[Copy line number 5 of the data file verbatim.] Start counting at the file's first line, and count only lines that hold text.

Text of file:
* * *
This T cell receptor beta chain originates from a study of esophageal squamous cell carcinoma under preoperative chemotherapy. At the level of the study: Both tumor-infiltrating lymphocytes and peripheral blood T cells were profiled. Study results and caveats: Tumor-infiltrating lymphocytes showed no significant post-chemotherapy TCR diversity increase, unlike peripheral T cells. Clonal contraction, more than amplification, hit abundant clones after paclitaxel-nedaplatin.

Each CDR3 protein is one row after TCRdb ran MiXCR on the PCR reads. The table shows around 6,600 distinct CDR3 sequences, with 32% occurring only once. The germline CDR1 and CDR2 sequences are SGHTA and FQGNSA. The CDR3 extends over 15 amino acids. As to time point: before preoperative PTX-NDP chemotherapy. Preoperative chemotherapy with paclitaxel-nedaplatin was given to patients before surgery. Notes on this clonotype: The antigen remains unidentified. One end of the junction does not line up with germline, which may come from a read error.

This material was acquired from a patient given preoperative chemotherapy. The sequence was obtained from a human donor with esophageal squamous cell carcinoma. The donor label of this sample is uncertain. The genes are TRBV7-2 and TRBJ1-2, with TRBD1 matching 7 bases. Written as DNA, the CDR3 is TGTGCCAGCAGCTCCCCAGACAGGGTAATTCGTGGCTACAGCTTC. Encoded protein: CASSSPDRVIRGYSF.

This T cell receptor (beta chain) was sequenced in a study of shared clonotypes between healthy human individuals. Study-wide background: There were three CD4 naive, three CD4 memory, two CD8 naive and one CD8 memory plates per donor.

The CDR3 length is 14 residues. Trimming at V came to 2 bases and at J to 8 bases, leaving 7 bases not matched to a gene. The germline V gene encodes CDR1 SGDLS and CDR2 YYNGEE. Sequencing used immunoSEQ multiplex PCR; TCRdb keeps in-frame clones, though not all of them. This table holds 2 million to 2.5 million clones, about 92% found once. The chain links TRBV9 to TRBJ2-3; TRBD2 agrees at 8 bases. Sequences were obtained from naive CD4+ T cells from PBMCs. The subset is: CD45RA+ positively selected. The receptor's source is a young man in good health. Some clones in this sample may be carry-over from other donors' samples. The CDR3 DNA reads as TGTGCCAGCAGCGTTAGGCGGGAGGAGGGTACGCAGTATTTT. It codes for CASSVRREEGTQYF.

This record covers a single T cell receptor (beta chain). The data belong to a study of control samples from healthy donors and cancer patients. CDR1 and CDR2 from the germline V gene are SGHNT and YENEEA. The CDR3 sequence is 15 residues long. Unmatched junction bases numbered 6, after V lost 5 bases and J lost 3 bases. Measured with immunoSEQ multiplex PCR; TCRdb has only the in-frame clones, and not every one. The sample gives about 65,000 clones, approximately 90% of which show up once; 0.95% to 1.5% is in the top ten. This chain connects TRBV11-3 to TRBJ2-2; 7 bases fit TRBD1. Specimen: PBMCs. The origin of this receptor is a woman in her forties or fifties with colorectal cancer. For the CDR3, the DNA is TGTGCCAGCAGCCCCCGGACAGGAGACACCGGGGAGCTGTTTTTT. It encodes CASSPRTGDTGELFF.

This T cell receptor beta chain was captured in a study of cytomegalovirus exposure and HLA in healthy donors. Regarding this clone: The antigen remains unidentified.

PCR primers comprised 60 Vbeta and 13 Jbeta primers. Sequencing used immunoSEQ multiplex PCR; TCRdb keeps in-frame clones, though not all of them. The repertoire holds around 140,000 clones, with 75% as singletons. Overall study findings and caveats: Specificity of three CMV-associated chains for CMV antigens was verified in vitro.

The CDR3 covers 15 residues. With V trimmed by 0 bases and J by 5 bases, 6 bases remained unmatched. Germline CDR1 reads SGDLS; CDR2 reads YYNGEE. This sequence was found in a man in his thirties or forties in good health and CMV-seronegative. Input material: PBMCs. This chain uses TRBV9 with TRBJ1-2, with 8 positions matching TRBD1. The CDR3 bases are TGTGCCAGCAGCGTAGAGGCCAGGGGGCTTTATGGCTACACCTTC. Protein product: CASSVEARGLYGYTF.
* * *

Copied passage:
The CDR3 length is 14 residues. Trimming at V came to 2 bases and at J to 8 bases, leaving 7 bases not matched to a gene. The germline V gene encodes CDR1 SGDLS and CDR2 YYNGEE. Sequencing used immunoSEQ multiplex PCR; TCRdb keeps in-frame clones, though not all of them. This table holds 2 million to 2.5 million clones, about 92% found once. The chain links TRBV9 to TRBJ2-3; TRBD2 agrees at 8 bases. Sequences were obtained from naive CD4+ T cells from PBMCs. The subset is: CD45RA+ positively selected. The receptor's source is a young man in good health. Some clones in this sample may be carry-over from other donors' samples. The CDR3 DNA reads as TGTGCCAGCAGCGTTAGGCGGGAGGAGGGTACGCAGTATTTT. It codes for CASSVRREEGTQYF.